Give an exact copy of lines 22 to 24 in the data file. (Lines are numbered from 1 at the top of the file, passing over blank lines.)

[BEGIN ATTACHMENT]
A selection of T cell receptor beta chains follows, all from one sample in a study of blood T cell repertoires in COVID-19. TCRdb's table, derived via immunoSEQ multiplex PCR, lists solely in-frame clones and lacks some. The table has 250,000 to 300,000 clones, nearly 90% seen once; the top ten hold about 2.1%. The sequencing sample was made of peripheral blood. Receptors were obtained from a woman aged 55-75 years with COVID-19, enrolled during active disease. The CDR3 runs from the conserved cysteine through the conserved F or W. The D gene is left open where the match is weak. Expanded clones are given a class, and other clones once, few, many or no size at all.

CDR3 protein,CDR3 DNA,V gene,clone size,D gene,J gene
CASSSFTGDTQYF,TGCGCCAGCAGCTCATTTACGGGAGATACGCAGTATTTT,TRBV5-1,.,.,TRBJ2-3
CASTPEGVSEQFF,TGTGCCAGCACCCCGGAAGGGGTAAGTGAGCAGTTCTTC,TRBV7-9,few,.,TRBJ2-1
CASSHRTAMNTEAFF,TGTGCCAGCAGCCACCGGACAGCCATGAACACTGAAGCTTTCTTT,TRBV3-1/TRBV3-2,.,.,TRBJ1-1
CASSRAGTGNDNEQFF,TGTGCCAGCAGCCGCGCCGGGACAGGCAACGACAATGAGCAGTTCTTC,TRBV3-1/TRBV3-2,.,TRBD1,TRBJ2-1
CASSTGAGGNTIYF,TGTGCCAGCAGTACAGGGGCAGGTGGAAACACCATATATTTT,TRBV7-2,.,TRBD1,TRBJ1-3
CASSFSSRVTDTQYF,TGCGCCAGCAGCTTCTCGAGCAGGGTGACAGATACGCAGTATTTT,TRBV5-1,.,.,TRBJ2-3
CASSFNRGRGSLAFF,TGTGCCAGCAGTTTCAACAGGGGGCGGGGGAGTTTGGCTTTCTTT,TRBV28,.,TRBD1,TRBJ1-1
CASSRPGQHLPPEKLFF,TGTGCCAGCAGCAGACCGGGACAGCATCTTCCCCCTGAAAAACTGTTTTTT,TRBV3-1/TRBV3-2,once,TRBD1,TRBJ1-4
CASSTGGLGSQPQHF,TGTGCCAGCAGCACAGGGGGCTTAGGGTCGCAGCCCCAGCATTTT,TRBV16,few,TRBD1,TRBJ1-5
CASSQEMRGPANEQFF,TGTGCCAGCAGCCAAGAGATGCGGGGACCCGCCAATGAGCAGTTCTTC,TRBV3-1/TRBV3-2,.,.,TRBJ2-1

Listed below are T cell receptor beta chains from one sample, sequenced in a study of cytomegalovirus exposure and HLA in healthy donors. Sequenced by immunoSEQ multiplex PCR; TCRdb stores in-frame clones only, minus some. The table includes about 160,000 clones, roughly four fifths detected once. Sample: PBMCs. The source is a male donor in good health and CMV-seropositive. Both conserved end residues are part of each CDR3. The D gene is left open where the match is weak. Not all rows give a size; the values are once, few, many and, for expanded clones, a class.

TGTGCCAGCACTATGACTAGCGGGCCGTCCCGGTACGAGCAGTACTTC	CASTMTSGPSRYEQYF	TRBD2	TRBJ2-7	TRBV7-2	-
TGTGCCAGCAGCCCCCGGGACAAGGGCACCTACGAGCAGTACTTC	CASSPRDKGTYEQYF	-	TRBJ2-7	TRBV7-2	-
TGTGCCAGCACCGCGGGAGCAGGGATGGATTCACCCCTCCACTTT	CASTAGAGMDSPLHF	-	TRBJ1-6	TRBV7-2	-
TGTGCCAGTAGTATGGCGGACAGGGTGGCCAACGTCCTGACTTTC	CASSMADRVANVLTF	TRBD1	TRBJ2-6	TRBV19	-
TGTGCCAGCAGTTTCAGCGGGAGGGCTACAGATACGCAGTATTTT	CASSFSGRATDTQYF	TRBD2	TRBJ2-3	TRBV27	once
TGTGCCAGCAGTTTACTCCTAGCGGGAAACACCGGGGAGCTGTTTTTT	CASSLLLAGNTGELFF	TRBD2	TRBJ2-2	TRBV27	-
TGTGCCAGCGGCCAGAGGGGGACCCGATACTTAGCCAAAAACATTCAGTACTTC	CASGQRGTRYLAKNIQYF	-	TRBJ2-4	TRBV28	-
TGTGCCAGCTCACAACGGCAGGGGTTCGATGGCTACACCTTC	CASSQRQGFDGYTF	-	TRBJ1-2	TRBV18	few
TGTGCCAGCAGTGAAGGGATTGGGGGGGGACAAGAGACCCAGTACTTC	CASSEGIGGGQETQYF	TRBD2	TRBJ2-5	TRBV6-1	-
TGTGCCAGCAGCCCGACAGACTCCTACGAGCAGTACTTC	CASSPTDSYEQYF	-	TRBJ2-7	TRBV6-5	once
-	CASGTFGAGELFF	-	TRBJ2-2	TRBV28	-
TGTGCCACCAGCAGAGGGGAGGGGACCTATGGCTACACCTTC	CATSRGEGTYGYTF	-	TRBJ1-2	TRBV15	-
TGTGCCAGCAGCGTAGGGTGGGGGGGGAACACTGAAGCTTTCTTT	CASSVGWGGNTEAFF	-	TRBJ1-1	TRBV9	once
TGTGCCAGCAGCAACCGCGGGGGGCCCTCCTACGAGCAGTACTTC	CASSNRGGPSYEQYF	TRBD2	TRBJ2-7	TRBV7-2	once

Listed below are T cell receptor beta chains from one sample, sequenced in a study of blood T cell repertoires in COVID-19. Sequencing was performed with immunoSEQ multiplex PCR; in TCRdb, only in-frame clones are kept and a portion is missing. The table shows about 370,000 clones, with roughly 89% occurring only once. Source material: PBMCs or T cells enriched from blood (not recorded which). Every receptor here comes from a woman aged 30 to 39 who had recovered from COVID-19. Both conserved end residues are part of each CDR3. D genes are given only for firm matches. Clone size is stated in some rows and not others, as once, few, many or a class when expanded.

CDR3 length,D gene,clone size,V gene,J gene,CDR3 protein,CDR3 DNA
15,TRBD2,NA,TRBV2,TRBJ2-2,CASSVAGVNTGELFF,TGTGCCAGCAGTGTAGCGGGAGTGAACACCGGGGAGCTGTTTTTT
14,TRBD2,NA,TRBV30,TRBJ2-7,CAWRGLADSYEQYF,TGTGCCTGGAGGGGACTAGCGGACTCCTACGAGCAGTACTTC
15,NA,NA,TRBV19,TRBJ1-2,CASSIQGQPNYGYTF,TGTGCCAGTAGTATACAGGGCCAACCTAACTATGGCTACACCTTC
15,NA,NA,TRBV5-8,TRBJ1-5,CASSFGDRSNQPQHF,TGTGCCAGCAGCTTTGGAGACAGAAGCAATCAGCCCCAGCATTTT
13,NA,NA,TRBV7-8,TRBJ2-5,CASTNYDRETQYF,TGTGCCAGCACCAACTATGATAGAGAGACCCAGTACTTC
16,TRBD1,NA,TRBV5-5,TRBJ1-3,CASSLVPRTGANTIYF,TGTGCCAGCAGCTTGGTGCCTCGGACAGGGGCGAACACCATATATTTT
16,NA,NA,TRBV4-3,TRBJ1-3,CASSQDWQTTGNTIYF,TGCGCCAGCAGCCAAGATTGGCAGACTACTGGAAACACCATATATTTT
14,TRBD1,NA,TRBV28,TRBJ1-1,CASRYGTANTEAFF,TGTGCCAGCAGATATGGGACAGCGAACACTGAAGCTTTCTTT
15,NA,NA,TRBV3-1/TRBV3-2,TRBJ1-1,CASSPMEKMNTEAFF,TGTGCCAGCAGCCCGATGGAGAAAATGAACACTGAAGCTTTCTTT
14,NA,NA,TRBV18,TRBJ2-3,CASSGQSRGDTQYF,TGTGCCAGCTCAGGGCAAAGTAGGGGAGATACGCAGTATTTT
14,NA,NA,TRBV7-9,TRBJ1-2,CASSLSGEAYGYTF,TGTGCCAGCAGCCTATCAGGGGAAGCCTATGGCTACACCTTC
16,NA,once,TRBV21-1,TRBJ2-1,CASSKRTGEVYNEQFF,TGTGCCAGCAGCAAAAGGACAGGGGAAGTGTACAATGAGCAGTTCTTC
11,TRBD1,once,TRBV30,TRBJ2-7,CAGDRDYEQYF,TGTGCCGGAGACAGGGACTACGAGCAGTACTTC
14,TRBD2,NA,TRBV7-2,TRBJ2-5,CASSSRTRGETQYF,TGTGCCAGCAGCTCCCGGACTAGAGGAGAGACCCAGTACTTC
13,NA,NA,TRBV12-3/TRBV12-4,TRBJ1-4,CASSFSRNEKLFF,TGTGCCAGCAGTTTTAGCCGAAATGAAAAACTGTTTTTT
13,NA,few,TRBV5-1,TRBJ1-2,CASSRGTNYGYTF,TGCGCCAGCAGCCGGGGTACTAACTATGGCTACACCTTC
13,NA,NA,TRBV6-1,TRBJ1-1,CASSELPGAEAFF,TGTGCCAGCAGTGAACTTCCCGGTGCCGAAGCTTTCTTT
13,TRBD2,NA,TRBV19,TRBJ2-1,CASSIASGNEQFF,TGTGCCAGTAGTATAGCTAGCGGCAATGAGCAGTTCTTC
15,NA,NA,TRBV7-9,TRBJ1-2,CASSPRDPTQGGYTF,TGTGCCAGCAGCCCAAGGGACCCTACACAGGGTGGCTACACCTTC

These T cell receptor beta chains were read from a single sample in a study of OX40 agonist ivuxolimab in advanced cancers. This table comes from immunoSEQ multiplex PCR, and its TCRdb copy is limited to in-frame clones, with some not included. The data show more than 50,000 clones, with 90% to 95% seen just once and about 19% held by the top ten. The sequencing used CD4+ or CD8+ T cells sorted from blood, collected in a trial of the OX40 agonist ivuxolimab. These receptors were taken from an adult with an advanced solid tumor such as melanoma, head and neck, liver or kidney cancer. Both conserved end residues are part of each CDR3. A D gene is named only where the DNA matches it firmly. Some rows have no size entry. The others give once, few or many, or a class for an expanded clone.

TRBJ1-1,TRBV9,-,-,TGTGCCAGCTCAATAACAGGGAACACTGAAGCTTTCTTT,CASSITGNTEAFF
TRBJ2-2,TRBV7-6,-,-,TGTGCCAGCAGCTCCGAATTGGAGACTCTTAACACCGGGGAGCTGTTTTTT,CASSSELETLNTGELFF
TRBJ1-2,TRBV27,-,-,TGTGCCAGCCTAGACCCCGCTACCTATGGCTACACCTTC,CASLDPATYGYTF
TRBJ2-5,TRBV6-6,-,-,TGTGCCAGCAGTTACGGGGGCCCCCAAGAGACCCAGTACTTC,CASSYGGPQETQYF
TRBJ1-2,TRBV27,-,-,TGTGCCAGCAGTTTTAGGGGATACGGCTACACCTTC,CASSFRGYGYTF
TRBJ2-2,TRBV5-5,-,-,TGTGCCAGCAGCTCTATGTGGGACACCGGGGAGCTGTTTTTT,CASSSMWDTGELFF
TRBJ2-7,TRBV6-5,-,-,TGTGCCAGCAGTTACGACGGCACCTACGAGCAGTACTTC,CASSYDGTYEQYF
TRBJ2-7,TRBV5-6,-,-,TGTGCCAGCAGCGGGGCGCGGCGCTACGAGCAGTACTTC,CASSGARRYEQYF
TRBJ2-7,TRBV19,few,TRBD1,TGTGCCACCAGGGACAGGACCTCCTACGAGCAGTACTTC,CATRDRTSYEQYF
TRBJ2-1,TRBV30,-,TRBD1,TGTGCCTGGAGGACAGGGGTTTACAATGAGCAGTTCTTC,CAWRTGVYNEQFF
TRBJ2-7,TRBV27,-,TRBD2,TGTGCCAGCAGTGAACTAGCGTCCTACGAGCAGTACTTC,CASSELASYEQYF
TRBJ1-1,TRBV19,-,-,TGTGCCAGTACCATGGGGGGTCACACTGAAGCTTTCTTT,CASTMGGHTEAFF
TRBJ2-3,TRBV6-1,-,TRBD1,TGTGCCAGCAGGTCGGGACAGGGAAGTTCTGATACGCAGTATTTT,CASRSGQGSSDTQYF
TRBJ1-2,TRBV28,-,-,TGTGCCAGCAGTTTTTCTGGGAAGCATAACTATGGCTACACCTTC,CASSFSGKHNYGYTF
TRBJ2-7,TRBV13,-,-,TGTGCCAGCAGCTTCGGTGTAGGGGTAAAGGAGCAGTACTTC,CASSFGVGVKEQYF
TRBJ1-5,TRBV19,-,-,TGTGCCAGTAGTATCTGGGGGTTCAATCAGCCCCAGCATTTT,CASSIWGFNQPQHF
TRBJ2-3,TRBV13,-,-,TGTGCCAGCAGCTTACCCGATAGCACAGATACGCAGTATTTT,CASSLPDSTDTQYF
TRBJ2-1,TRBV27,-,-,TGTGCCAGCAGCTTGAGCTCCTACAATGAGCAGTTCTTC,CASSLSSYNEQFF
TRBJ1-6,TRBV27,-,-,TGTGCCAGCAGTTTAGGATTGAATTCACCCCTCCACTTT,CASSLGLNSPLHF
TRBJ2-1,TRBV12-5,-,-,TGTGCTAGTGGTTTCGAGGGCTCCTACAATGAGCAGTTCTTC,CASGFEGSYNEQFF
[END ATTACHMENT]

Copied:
TGTGCCAGCAGTGAAGGGATTGGGGGGGGACAAGAGACCCAGTACTTC	CASSEGIGGGQETQYF	TRBD2	TRBJ2-5	TRBV6-1	-
TGTGCCAGCAGCCCGACAGACTCCTACGAGCAGTACTTC	CASSPTDSYEQYF	-	TRBJ2-7	TRBV6-5	once
-	CASGTFGAGELFF	-	TRBJ2-2	TRBV28	-